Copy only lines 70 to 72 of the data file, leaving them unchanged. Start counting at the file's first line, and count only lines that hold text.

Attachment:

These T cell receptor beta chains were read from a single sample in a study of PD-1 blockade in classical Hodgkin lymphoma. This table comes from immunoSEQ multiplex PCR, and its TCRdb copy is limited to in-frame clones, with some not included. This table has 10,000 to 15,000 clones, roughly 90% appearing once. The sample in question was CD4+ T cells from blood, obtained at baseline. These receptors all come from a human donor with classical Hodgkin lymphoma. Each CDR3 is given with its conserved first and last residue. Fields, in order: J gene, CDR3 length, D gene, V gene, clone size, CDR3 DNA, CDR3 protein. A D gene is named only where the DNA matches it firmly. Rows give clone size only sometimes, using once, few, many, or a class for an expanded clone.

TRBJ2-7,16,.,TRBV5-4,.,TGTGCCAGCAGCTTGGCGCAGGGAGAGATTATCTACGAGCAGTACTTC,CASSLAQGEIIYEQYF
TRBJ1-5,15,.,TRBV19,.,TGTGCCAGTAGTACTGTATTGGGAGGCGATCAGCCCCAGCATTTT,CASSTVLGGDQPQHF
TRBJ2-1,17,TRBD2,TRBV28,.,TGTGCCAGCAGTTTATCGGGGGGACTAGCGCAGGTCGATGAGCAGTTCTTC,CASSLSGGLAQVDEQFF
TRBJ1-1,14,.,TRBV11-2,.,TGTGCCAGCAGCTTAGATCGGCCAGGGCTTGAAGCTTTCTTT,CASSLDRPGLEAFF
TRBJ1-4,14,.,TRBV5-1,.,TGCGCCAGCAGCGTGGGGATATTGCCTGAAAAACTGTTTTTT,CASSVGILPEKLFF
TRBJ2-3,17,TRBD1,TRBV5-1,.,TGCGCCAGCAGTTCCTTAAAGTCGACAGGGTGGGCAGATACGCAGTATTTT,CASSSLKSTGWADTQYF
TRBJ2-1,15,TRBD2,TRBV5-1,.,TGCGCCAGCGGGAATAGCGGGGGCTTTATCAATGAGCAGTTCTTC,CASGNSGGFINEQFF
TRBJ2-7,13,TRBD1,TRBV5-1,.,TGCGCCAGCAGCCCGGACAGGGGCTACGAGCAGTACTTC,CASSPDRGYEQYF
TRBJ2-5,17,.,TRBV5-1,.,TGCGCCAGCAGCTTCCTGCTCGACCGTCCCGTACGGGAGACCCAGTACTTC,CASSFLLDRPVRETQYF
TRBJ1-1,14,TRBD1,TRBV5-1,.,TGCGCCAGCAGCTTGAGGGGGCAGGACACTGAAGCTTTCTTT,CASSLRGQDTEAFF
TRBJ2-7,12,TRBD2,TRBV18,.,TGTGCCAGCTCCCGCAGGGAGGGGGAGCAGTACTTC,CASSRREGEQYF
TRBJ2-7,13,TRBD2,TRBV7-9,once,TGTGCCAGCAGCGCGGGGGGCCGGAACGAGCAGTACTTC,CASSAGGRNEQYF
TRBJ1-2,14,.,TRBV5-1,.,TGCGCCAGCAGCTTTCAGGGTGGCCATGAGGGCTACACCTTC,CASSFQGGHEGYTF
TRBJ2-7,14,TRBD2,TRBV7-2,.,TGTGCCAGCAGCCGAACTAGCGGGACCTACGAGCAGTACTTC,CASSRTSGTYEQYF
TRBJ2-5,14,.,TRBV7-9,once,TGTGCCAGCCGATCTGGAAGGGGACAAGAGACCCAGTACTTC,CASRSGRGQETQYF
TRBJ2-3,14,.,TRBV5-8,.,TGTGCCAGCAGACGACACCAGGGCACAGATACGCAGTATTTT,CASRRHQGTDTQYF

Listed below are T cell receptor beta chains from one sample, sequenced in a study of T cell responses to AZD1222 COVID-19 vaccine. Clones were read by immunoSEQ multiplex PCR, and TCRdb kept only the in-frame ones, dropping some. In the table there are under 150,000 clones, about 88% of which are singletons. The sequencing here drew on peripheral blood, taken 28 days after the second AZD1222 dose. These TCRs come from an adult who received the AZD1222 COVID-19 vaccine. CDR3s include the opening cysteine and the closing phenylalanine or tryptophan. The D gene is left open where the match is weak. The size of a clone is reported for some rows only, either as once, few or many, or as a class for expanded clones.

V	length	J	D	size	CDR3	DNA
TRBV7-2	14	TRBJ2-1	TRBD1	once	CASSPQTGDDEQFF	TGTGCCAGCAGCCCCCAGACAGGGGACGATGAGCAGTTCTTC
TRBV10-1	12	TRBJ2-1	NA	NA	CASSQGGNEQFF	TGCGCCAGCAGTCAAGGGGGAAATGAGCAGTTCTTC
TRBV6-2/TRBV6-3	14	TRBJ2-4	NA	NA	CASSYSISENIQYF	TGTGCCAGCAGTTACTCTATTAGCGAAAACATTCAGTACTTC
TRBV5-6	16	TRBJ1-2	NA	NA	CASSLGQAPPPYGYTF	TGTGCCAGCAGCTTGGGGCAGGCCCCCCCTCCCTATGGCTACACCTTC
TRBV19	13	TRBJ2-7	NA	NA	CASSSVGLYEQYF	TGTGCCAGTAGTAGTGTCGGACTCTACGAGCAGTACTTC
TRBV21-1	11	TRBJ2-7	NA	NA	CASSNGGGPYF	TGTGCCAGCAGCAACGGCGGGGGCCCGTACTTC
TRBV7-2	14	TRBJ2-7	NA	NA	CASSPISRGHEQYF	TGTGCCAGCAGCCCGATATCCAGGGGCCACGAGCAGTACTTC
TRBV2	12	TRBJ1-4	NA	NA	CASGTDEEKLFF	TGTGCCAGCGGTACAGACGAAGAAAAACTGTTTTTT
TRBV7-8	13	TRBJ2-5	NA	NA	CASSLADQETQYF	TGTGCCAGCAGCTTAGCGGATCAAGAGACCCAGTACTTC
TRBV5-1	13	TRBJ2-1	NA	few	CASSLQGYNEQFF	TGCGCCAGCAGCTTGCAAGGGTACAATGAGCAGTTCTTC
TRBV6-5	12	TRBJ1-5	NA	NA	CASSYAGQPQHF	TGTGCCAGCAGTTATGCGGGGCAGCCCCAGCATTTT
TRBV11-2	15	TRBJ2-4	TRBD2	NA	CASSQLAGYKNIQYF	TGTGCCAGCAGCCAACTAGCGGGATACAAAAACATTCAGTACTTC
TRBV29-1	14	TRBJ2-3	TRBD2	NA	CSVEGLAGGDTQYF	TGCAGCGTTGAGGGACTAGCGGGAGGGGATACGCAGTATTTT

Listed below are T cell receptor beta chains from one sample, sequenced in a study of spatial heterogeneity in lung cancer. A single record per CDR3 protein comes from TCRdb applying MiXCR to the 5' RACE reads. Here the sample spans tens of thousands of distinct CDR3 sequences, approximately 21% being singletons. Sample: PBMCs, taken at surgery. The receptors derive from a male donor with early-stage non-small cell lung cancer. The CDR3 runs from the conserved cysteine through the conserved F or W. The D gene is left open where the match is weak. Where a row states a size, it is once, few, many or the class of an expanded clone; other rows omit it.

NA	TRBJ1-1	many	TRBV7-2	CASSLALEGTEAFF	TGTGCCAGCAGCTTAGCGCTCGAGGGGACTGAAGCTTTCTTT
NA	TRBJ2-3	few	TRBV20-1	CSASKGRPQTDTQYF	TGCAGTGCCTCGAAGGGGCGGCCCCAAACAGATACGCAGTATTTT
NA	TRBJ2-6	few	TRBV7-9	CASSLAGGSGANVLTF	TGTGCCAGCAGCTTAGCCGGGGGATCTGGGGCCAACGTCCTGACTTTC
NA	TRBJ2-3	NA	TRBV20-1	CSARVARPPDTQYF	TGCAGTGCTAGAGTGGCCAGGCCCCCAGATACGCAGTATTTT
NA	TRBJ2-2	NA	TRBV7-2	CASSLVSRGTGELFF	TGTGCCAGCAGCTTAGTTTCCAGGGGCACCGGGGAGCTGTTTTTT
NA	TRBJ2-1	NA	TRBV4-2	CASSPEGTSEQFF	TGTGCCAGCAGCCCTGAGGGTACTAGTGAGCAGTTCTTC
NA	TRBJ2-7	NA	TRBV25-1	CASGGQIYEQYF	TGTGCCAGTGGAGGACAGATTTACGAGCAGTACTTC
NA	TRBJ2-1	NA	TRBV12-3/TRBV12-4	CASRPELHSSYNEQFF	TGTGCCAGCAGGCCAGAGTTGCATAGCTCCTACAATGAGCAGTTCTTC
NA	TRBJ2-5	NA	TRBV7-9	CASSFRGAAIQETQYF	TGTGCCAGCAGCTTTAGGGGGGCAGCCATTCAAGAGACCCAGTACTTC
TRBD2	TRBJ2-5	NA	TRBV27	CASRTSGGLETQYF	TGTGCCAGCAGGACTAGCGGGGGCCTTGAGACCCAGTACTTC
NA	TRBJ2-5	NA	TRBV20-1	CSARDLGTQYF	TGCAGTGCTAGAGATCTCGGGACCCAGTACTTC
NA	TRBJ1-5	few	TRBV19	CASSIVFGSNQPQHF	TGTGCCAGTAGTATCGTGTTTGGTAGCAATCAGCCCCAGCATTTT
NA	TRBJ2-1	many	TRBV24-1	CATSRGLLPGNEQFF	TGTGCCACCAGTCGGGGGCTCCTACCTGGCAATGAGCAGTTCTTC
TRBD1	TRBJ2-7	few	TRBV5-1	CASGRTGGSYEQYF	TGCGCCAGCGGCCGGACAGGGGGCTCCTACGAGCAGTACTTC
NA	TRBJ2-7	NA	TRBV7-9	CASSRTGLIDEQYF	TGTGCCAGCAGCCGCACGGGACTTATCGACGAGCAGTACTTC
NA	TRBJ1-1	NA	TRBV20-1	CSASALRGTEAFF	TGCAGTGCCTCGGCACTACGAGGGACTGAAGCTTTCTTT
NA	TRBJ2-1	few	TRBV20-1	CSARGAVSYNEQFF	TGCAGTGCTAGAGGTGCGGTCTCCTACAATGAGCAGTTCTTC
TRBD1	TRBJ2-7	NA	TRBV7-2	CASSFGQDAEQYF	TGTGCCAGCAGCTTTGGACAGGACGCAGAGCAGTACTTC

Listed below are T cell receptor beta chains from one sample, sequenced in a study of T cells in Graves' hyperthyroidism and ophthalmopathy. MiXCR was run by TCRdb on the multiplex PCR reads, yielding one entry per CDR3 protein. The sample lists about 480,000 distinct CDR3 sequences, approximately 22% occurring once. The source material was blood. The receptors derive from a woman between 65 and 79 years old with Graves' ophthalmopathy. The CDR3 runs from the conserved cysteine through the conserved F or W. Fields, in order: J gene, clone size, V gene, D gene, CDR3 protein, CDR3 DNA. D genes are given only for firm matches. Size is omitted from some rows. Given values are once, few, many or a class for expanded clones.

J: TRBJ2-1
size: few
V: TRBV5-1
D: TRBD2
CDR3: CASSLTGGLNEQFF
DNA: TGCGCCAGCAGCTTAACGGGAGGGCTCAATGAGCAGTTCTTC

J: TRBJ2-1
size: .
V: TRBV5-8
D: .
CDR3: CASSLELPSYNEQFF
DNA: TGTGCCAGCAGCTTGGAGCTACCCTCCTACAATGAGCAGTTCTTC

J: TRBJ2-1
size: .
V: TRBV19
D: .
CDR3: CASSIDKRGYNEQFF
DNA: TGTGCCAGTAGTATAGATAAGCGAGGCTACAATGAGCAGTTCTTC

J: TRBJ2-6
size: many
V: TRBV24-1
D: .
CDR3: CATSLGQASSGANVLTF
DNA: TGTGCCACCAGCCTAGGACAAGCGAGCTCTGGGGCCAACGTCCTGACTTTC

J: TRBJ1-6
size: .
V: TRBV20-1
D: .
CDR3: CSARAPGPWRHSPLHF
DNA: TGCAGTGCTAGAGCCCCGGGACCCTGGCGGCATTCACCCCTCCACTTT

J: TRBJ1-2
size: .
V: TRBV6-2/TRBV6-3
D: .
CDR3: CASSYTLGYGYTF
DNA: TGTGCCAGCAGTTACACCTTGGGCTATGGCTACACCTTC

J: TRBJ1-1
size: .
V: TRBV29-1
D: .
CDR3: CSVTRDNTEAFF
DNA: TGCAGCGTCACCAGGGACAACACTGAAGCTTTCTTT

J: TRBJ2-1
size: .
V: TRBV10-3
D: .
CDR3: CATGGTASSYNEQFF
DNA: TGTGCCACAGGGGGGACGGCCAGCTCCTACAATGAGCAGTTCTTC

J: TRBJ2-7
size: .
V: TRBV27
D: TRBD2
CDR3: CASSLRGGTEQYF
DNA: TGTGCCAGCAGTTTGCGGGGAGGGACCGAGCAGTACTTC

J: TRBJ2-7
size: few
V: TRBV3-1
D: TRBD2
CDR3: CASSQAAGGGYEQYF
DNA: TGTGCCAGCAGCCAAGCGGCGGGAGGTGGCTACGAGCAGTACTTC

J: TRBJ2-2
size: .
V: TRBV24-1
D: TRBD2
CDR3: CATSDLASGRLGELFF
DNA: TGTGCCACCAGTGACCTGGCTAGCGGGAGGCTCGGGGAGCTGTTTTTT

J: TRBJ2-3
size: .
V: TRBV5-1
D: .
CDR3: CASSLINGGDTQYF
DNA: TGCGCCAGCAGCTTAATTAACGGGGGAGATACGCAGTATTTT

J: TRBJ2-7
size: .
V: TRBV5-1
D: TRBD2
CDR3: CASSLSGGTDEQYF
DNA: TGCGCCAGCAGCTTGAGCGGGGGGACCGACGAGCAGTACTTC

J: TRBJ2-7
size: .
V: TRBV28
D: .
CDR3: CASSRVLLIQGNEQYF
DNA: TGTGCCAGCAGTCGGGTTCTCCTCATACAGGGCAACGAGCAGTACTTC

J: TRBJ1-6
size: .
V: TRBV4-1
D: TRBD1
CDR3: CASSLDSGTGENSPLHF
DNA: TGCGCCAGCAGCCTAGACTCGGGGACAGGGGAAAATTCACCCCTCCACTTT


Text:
DNA: TGTGCCAGTAGTATAGATAAGCGAGGCTACAATGAGCAGTTCTTC

J: TRBJ2-6
size: many